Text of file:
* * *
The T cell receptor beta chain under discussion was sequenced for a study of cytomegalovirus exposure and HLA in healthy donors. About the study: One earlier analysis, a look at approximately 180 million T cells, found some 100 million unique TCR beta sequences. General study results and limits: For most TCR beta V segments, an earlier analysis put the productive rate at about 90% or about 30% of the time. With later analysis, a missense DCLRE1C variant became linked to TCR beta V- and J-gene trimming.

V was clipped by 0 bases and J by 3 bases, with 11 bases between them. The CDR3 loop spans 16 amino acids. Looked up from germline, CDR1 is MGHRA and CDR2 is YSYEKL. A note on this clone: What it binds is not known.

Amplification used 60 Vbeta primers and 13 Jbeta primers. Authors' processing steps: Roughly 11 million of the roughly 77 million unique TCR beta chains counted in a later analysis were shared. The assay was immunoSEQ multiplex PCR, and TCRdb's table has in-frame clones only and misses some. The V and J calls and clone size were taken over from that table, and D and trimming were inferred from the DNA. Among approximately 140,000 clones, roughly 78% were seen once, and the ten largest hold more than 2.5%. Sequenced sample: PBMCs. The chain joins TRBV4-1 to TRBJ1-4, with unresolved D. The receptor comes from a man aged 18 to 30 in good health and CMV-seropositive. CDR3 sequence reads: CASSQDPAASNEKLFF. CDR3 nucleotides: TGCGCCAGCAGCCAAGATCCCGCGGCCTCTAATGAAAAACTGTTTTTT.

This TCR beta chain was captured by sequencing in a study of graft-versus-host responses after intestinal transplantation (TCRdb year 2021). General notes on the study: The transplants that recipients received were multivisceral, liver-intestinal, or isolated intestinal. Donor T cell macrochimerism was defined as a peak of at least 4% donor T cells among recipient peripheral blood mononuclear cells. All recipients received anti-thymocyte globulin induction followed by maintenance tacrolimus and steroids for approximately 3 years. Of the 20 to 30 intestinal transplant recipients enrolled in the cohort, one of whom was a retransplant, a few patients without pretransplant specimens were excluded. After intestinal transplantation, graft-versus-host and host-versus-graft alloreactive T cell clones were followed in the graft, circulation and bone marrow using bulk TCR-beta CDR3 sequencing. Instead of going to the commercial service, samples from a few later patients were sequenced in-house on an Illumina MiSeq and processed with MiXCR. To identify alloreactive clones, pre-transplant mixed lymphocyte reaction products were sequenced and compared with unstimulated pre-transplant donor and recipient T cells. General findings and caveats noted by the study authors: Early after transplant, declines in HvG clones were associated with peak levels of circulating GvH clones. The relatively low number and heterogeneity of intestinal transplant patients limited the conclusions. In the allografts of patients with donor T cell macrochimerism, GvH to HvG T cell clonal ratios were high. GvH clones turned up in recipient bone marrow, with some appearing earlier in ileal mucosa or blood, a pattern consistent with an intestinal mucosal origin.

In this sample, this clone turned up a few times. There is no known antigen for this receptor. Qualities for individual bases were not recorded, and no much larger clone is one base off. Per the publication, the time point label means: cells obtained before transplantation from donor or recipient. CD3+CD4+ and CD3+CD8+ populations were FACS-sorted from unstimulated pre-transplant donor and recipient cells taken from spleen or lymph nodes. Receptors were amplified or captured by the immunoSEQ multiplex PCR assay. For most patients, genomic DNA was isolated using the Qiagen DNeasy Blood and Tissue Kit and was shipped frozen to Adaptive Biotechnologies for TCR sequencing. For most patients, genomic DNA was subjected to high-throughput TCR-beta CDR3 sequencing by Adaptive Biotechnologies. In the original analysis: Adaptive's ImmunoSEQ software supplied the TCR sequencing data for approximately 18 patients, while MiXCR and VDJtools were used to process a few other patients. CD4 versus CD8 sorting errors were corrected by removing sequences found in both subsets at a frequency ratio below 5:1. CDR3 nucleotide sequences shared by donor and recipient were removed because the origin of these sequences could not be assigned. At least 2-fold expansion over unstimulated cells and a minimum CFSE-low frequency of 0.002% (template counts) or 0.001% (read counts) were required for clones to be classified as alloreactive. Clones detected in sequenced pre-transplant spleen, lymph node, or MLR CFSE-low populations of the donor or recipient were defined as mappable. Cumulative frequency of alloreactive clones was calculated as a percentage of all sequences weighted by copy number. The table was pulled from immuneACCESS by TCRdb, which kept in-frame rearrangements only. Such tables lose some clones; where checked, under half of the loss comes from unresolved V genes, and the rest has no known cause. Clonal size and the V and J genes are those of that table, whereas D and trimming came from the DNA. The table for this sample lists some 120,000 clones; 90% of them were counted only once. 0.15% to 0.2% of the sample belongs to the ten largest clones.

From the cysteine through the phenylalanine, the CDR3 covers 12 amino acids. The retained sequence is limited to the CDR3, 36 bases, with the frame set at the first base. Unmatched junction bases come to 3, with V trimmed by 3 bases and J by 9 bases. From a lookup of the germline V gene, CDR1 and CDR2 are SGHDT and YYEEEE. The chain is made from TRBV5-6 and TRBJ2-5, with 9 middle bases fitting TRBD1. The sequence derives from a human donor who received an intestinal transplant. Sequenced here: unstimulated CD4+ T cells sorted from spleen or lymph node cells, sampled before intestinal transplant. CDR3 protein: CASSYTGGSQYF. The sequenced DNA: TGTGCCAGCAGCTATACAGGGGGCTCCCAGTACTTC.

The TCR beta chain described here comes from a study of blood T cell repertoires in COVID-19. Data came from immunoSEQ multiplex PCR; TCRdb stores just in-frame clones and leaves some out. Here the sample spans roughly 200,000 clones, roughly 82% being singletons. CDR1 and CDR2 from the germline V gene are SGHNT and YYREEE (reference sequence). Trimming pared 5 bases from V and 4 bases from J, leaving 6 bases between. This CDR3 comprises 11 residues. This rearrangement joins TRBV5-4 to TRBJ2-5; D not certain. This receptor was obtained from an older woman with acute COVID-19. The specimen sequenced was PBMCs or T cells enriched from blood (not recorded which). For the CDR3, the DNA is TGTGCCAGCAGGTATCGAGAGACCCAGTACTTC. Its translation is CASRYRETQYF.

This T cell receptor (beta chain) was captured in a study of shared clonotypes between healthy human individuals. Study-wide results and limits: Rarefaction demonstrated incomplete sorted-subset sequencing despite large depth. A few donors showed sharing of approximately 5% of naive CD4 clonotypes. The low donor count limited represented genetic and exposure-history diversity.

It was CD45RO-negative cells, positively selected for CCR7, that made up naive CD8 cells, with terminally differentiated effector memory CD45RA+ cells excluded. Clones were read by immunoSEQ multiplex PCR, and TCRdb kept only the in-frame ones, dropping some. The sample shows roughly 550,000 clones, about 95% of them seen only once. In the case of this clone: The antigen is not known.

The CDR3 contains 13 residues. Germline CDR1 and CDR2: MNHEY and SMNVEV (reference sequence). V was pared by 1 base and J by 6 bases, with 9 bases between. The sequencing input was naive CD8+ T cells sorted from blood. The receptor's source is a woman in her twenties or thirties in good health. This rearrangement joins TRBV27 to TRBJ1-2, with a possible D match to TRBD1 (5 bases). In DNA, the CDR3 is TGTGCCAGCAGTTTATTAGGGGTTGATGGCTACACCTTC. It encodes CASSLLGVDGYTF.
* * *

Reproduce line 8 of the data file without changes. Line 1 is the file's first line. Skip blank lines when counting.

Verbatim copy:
This T cell receptor (beta chain) was captured in a study of shared clonotypes between healthy human individuals. Study-wide results and limits: Rarefaction demonstrated incomplete sorted-subset sequencing despite large depth. A few donors showed sharing of approximately 5% of naive CD4 clonotypes. The low donor count limited represented genetic and exposure-history diversity.